An analysis of immediate serial recall performance in a macaque
- 242 Downloads
There has been considerable research into the ability of nonhuman primates to process sequential information, a topic that is of interest in part because of the extensive involvement of sequence processing in human language use. Surprisingly, no previous study has unambiguously tested the ability of nonhuman primates to encode and immediately reproduce a novel temporal sequence of perceptual events, the ability tapped in the immediate serial recall (ISR) task extensively studied in humans. We report here the performance of a rhesus macaque on a spatial ISR task, closely resembling tasks widely used in human memory research. Detailed analysis of the monkey’s recall performance indicates a number of important parallels with human ISR, consistent with the idea that a single mechanism for short-term serial order memory may be shared across species.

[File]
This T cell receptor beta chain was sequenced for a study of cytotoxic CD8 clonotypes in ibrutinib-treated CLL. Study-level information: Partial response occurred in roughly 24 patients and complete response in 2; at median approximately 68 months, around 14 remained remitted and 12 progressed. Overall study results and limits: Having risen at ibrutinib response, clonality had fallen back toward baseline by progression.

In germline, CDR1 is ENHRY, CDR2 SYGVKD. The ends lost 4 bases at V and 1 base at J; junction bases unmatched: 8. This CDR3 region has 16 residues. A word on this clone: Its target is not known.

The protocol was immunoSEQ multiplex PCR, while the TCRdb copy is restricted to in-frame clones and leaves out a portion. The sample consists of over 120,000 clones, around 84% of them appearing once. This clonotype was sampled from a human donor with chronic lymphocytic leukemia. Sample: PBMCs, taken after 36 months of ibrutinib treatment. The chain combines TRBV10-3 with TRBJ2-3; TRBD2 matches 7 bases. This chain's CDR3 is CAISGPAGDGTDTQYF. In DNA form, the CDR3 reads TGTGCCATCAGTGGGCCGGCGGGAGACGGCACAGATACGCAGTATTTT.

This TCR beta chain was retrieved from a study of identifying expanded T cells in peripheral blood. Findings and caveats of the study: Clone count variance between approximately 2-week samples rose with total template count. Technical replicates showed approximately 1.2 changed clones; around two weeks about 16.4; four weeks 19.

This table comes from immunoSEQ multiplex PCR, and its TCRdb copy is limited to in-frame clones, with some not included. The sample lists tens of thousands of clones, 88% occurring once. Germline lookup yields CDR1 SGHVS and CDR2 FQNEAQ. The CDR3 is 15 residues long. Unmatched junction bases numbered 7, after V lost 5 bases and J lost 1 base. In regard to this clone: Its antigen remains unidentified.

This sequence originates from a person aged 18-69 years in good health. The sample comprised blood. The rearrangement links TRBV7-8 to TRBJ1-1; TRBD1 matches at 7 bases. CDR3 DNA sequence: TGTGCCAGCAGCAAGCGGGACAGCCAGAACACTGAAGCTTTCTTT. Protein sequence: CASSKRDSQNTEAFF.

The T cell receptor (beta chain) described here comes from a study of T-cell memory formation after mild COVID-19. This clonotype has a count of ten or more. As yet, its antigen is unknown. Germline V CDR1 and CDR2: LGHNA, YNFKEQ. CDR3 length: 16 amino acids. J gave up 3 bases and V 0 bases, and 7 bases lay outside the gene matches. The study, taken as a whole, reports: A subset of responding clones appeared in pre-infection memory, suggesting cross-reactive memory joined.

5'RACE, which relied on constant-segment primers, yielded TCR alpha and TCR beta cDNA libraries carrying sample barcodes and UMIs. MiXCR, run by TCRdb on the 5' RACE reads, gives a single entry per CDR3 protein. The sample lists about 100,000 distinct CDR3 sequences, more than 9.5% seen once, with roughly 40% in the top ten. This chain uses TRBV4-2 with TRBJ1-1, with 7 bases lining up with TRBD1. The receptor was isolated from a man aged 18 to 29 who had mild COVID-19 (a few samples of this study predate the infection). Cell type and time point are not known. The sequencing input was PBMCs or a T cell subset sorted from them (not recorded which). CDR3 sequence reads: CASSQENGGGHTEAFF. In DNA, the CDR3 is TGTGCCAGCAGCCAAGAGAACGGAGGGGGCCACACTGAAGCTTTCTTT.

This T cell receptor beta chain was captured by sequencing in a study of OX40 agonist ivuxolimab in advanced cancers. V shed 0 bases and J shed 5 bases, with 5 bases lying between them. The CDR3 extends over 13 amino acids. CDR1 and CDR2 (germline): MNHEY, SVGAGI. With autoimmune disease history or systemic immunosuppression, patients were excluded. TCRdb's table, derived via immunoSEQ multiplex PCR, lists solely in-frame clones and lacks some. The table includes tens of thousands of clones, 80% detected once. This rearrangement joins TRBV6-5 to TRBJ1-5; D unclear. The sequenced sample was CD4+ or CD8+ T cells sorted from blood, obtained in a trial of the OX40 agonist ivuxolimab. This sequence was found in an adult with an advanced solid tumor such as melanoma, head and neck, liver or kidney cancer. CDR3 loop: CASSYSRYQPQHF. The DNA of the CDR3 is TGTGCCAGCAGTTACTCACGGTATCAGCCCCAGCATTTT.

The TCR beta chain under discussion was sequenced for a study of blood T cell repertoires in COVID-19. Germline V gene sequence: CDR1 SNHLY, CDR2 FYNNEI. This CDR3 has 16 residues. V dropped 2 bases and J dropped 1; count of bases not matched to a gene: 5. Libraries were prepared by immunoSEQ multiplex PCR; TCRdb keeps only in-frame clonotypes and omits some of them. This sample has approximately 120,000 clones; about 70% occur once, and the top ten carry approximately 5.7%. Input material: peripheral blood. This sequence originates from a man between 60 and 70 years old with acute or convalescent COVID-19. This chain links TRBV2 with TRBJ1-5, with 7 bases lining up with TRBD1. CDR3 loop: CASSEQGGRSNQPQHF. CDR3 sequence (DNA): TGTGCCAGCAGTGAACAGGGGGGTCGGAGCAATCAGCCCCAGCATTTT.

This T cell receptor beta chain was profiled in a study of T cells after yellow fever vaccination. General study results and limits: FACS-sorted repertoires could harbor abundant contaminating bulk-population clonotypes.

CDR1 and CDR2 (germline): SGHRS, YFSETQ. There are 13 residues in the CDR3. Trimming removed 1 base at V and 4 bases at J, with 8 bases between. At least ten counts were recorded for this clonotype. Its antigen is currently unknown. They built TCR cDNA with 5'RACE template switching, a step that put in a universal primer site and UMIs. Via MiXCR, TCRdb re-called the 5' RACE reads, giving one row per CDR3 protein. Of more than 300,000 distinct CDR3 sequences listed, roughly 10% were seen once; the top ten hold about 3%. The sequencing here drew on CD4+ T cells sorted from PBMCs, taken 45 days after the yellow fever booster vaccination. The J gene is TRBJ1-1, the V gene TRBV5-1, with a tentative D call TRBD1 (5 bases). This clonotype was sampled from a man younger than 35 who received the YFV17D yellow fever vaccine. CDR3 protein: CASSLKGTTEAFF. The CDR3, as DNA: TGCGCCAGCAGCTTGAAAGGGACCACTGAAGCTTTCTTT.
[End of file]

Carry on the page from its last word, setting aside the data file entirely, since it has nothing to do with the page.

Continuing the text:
KeywordsSerial order Macaque Working memory
Portions of the work reported were supported by the National Institutes of Health, grants NS44837 (JCH), P01-NS44383 (JCH) and MH16804 (MMB).
- Avons SE, Wright KL, Pammer K (1994) The word-length effect in probed and serial recall. Q J Exp Psychol 47A:207–231Google Scholar
- Crannell CW, Parrish JM (1957) A comparison of immediate memory span for digits, letters, and words. J Psychol 44:319–327Google Scholar
- Crowder RG, Morton J (1969) Precategorical acoustic storage. Percept Psychophys 5:365–373Google Scholar
- Drewnowski A, Murdock BBJ (1980) The role of auditory features in memory span for words. J Exp Psychol Learn Mem Cogn 6:319–332Google Scholar
- Henson RNA (1996) Short-term memory for serial order. University of Cambridge, CambridgeGoogle Scholar